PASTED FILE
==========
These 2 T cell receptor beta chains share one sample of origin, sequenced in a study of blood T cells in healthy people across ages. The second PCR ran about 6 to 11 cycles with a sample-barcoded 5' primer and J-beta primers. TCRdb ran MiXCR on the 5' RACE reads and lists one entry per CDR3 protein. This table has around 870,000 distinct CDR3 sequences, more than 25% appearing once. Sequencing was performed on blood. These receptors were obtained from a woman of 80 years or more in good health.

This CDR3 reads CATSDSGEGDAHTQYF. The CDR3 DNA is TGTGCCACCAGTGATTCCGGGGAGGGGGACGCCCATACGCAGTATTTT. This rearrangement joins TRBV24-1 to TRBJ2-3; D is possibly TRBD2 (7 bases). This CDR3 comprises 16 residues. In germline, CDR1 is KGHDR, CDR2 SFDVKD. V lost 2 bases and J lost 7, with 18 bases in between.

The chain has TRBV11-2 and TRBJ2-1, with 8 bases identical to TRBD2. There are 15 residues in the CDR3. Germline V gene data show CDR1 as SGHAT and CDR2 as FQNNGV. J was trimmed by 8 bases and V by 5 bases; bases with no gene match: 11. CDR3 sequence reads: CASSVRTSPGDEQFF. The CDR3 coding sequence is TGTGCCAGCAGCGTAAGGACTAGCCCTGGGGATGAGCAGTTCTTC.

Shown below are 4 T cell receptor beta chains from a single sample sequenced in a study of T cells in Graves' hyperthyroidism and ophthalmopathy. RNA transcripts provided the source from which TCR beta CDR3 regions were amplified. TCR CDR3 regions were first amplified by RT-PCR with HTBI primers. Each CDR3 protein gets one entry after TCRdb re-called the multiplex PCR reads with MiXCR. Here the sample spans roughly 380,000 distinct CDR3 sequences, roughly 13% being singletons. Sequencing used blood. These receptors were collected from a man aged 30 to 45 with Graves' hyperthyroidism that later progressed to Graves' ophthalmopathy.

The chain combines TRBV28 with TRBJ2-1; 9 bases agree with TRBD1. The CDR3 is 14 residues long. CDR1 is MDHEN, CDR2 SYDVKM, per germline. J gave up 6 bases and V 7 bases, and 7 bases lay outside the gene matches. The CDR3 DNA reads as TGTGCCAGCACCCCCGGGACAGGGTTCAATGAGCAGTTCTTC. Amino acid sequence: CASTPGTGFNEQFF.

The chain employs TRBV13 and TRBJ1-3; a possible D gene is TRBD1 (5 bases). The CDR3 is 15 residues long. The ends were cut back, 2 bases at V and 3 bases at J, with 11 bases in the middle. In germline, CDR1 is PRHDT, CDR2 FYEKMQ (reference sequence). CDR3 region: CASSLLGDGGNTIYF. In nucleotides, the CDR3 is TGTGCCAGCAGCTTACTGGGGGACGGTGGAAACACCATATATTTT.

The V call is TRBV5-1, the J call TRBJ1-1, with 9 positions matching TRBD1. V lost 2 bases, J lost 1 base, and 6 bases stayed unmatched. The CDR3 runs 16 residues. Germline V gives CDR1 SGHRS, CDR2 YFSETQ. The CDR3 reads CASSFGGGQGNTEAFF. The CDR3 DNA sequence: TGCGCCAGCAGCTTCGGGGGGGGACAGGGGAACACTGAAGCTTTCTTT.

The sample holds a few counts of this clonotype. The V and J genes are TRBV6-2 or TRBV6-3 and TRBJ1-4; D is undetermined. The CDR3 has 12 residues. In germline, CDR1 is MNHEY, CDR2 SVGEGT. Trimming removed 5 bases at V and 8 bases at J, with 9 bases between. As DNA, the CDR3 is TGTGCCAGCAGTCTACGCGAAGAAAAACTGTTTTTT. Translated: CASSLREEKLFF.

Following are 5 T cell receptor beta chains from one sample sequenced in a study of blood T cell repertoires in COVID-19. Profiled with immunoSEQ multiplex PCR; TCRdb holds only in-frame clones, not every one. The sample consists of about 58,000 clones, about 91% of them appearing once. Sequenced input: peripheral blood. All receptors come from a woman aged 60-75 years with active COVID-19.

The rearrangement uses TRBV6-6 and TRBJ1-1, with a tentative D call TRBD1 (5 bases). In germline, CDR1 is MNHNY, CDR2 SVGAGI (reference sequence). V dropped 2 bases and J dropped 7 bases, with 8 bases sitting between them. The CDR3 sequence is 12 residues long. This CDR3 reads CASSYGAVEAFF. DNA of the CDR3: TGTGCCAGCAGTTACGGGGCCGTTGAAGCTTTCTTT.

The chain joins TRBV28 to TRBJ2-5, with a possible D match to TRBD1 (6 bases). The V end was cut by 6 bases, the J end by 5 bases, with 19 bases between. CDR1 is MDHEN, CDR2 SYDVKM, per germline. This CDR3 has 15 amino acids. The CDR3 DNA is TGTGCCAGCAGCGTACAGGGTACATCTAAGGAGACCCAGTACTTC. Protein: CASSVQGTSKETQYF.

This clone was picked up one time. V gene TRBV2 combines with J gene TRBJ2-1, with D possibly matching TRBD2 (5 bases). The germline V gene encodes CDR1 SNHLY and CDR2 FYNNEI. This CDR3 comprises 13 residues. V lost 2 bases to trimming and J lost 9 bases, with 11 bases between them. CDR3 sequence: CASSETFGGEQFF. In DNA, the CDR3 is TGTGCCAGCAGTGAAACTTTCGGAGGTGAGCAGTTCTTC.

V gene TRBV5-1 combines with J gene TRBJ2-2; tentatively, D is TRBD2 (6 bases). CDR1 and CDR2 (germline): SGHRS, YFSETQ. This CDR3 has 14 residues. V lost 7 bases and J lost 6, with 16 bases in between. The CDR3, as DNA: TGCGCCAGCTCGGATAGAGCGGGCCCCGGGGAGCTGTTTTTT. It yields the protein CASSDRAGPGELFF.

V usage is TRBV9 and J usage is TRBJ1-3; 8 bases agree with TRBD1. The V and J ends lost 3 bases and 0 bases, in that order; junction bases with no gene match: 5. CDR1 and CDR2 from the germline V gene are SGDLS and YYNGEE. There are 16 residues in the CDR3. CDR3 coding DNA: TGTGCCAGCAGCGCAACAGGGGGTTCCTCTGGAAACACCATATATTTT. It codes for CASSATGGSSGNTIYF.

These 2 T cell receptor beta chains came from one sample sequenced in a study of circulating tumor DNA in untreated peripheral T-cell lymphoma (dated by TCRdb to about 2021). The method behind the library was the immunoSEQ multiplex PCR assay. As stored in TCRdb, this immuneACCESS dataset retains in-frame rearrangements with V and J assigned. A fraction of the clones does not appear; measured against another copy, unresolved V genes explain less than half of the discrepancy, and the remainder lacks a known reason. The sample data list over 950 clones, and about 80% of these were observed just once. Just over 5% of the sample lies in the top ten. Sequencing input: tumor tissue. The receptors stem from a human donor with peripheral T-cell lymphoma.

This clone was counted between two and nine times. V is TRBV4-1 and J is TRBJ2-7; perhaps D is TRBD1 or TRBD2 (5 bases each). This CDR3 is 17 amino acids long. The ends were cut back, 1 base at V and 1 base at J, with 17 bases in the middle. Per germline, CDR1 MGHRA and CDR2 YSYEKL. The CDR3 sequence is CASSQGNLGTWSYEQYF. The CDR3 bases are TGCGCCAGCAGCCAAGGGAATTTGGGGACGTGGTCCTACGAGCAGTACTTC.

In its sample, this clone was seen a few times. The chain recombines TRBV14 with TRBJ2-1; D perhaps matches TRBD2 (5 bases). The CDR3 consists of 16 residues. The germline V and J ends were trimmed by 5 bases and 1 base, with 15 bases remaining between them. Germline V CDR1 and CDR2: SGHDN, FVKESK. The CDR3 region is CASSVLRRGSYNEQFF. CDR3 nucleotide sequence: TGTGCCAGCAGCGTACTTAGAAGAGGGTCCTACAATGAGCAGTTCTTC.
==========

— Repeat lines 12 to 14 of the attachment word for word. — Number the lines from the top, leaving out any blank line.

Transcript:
This clone was picked up one time. V gene TRBV2 combines with J gene TRBJ2-1, with D possibly matching TRBD2 (5 bases). The germline V gene encodes CDR1 SNHLY and CDR2 FYNNEI. This CDR3 comprises 13 residues. V lost 2 bases to trimming and J lost 9 bases, with 11 bases between them. CDR3 sequence: CASSETFGGEQFF. In DNA, the CDR3 is TGTGCCAGCAGTGAAACTTTCGGAGGTGAGCAGTTCTTC.

V gene TRBV5-1 combines with J gene TRBJ2-2; tentatively, D is TRBD2 (6 bases). CDR1 and CDR2 (germline): SGHRS, YFSETQ. This CDR3 has 14 residues. V lost 7 bases and J lost 6, with 16 bases in between. The CDR3, as DNA: TGCGCCAGCTCGGATAGAGCGGGCCCCGGGGAGCTGTTTTTT. It yields the protein CASSDRAGPGELFF.

V usage is TRBV9 and J usage is TRBJ1-3; 8 bases agree with TRBD1. The V and J ends lost 3 bases and 0 bases, in that order; junction bases with no gene match: 5. CDR1 and CDR2 from the germline V gene are SGDLS and YYNGEE. There are 16 residues in the CDR3. CDR3 coding DNA: TGTGCCAGCAGCGCAACAGGGGGTTCCTCTGGAAACACCATATATTTT. It codes for CASSATGGSSGNTIYF.